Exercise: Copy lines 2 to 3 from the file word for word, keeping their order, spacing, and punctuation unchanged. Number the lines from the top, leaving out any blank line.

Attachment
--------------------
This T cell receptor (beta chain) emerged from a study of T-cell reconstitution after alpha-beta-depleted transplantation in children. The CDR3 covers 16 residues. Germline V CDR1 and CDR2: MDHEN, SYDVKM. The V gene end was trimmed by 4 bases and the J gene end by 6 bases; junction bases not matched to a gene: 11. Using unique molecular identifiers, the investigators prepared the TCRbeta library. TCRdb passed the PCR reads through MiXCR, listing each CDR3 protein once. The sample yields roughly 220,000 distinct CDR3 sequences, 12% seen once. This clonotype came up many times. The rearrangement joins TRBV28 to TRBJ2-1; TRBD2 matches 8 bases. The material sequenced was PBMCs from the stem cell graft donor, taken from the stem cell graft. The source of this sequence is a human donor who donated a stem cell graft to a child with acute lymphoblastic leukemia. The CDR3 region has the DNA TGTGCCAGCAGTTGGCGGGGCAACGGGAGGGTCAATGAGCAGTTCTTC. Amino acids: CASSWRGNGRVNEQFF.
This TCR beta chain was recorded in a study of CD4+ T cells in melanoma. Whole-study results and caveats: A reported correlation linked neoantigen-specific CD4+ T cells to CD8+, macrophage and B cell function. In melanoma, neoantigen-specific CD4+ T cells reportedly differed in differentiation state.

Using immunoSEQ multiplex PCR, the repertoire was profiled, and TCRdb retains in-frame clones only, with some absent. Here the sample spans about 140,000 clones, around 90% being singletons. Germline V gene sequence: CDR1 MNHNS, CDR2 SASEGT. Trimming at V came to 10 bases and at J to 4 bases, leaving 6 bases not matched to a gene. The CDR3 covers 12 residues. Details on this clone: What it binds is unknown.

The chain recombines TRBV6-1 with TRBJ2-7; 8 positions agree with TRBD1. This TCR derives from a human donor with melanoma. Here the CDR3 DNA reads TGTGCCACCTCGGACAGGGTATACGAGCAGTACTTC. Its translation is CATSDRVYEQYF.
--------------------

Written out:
This TCR beta chain was recorded in a study of CD4+ T cells in melanoma. Whole-study results and caveats: A reported correlation linked neoantigen-specific CD4+ T cells to CD8+, macrophage and B cell function. In melanoma, neoantigen-specific CD4+ T cells reportedly differed in differentiation state.

Using immunoSEQ multiplex PCR, the repertoire was profiled, and TCRdb retains in-frame clones only, with some absent. Here the sample spans about 140,000 clones, around 90% being singletons. Germline V gene sequence: CDR1 MNHNS, CDR2 SASEGT. Trimming at V came to 10 bases and at J to 4 bases, leaving 6 bases not matched to a gene. The CDR3 covers 12 residues. Details on this clone: What it binds is unknown.